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Leveson Inquiry is death knell for British newspapers says ex-News International Exec

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lord-levesonA FORMER senior executive at News International says the sweeping Leveson Inquiry into British press ethics will result in the closure of many more newspapers.

A culture of phone hacking at the Rupert Murdoch owned News of the World – and especially revelations that the phone of murdered schoolgirl Milly Dowler had been targeted – led to the closure of the 160-year-old paper.

But today, as the conduct, role and regulation of British newspapers came under scrutiny from a public inquiry, known as the Leveson Inquiry, a former senior executive said other titles would 'collapse like dominos'.

The executive, who did not wish to be named, said an arrest at The Sun newspaper – the News of the World's sister paper – had 'spread the toxicity'.

He said: “The News of the World is just the first. If the arrest at the Sun develops into a criminal court case – though that is far from certain of course – it may be forced to close. Indeed journalists at The Sun are already preparing themselves for the worst.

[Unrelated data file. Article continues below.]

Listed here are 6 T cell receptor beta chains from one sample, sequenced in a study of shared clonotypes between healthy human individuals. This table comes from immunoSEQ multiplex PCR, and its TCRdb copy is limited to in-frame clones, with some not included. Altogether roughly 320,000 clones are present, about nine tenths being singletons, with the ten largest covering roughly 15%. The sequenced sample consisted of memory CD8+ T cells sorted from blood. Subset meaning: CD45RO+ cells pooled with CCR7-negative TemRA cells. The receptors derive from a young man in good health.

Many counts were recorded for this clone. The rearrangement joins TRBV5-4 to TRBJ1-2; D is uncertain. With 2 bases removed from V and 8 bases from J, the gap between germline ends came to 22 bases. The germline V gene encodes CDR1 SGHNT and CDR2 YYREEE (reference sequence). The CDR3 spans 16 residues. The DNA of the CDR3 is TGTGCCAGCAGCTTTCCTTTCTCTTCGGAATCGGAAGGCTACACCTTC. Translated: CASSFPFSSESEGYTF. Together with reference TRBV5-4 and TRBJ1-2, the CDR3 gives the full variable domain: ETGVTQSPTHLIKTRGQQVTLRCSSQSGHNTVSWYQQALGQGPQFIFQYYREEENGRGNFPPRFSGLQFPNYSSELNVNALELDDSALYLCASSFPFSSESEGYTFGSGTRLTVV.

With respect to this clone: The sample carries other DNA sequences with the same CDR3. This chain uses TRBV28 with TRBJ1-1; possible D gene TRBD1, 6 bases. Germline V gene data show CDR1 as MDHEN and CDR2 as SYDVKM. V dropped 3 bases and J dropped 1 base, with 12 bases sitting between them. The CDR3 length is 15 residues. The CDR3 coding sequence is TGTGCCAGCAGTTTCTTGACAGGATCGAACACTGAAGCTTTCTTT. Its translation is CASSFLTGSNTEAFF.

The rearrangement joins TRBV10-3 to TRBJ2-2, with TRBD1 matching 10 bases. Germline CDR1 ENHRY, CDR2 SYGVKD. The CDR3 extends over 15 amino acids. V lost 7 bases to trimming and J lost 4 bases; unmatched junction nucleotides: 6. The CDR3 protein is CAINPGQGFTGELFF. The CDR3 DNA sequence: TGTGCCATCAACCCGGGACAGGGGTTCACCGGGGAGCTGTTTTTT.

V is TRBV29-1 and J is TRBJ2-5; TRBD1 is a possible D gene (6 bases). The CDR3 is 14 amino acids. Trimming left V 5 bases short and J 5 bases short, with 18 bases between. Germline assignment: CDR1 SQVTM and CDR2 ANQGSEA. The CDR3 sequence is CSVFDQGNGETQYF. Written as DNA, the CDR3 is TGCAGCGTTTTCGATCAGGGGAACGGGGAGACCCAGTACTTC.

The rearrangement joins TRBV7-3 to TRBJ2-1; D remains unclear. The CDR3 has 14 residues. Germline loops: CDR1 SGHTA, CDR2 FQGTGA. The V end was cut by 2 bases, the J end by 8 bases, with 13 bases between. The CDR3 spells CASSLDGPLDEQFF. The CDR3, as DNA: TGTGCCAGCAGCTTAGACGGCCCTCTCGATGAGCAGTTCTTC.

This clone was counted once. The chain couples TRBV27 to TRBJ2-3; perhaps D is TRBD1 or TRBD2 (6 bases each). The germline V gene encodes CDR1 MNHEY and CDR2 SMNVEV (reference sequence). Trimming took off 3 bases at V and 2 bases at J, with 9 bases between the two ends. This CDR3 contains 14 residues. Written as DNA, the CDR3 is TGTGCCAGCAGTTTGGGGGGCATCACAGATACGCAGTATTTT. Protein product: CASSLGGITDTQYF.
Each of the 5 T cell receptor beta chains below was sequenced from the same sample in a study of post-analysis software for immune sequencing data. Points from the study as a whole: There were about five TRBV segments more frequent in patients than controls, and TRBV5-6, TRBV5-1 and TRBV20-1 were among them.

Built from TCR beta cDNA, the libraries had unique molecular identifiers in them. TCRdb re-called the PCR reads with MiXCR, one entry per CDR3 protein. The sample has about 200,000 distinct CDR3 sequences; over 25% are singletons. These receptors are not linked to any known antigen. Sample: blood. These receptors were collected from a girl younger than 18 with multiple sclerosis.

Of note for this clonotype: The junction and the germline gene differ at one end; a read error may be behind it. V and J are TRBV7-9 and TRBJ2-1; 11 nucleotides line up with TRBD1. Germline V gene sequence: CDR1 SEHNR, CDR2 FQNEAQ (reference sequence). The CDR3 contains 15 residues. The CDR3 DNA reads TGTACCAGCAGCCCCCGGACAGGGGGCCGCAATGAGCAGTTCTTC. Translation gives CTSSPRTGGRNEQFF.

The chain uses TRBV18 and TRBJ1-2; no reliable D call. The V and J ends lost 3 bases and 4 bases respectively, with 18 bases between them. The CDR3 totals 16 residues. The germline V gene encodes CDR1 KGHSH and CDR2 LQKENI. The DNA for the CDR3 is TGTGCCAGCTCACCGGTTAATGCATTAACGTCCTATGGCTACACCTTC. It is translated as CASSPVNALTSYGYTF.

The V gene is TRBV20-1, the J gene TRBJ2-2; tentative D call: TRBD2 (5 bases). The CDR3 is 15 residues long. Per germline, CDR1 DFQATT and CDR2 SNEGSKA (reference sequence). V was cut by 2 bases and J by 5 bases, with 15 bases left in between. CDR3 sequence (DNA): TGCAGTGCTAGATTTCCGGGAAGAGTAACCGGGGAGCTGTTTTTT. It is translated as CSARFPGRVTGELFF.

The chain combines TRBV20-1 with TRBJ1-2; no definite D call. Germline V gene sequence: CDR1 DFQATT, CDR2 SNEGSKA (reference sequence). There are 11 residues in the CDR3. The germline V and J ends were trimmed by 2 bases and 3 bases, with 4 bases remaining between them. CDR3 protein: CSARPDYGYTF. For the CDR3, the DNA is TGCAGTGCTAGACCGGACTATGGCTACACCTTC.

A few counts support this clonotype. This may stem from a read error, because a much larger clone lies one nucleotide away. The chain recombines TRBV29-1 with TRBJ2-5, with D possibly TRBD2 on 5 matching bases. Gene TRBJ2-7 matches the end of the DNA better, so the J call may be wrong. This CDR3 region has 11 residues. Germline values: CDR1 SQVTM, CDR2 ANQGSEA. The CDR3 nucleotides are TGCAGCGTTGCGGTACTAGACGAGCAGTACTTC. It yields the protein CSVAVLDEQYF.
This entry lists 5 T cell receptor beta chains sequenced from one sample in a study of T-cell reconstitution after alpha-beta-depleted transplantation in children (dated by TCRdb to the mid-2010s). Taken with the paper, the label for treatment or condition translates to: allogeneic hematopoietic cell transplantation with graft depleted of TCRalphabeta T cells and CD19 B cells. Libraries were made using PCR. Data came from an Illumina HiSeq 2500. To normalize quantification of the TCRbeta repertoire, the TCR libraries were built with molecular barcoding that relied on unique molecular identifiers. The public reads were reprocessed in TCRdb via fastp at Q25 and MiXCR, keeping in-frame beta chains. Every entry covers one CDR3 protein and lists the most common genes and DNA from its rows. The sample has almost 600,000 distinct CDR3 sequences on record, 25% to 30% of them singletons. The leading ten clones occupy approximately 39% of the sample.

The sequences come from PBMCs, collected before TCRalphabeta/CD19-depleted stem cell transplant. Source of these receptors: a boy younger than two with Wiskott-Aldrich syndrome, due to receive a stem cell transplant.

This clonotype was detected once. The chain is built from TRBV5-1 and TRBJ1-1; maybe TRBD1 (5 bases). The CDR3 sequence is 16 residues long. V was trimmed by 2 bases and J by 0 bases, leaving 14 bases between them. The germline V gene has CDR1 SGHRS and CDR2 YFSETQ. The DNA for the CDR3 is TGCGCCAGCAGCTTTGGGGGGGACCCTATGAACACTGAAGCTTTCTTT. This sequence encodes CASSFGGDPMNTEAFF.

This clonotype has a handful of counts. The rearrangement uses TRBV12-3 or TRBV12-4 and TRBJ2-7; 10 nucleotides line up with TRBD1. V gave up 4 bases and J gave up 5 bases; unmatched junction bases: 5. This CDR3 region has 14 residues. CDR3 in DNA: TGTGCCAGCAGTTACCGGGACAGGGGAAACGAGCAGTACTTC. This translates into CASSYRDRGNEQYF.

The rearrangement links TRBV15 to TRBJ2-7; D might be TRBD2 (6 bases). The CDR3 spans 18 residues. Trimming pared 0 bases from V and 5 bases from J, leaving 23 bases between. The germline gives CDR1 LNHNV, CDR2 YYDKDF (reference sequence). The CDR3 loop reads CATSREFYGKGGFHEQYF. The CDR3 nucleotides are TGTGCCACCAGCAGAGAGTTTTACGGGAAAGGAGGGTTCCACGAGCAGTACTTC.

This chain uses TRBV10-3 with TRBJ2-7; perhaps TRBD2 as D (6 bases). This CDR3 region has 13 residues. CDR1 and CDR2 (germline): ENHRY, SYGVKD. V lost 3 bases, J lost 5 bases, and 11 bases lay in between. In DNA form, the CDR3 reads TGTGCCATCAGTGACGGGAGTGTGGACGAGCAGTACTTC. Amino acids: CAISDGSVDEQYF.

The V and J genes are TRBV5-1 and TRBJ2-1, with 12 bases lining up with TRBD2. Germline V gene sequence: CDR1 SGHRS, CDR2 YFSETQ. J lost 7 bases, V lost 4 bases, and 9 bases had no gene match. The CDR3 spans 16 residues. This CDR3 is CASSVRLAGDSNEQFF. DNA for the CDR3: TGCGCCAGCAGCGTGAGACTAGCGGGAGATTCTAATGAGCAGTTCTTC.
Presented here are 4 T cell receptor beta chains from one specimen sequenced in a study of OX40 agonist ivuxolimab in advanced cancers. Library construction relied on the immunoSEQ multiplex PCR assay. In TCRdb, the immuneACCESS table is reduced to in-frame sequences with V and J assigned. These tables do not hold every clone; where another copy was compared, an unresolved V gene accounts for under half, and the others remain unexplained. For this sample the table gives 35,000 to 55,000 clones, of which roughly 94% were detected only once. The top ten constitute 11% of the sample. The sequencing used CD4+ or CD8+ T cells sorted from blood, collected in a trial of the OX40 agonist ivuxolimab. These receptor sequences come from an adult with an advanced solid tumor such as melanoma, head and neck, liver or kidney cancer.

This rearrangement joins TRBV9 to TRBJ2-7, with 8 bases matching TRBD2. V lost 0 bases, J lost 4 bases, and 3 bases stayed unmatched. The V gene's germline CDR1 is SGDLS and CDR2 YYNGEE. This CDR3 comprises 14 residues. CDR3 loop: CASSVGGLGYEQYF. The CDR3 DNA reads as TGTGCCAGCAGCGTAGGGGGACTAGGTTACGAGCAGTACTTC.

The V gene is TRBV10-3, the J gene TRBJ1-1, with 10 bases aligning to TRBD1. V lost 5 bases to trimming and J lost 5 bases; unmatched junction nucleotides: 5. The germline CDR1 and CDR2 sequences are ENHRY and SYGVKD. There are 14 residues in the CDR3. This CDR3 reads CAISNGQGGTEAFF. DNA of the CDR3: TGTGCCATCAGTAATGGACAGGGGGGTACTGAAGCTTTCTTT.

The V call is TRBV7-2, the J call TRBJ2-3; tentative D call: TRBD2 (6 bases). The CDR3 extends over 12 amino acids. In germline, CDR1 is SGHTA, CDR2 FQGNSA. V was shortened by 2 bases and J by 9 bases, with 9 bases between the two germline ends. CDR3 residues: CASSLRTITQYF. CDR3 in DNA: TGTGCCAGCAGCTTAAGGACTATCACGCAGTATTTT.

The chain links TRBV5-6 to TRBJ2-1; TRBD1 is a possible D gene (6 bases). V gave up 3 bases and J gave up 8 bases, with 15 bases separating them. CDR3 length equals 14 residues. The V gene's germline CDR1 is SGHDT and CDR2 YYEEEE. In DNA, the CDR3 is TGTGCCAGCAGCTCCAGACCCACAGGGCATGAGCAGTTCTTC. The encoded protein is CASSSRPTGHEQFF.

“If The Sun allegations come to anything then Rupert Murdoch's credibility as a political player in this country will be undermined further and no one will want to go near him – he will be a completely busted flush.

“That being the case there will be little point in propping up The Times, which he has always used as a political chip to give him credibility and clout. So even The Times could be under threat.

“Elsewhere the inquiry is probing ex-journalists from the Daily Mirror, where Piers Morgan was editor, and sister titles The Sunday Mirror and The People. Again, if they come up with anything then who's to say they won't close too?

“Leveson could genuinely be the beginning of the end for Britain's newspaper industry.”

Lord Leveson, a senior judge, is beginning his investigation into the the entire newspaper industry at the High Court in London.

Other media analysts believe the inquiry, expected to last more than a year, could impose statutory regulation on newspapers for the first time in British history.

Critics of the process say it is an over-reaction and accuse politicians of using the inquiry to take revenge on papers for exposing their wrongdoing.

It was set up by Prime Minister David Cameron in July after revelations that a private detective working for the News of the World hacked the phone of murdered schoolgirl Milly Dowler.

The opening session today will see Robert Jay QC, counsel for the inquiry, set out the origins and ambitions of the inquiry.

Mr Jay's statement will be followed by submissions from lawyers for the ''core participants'' of the inquiry, who are legally represented and can ask to cross-examine witnesses.

There are more than 50 core participants, including newspaper groups and people who have complained about press intrusion, among them Milly's family, the parents of missing Madeleine McCann, Hugh Grant and Harry Potter creator JK Rowling.

Live video of all the sessions will also be streamed on the inquiry's website,

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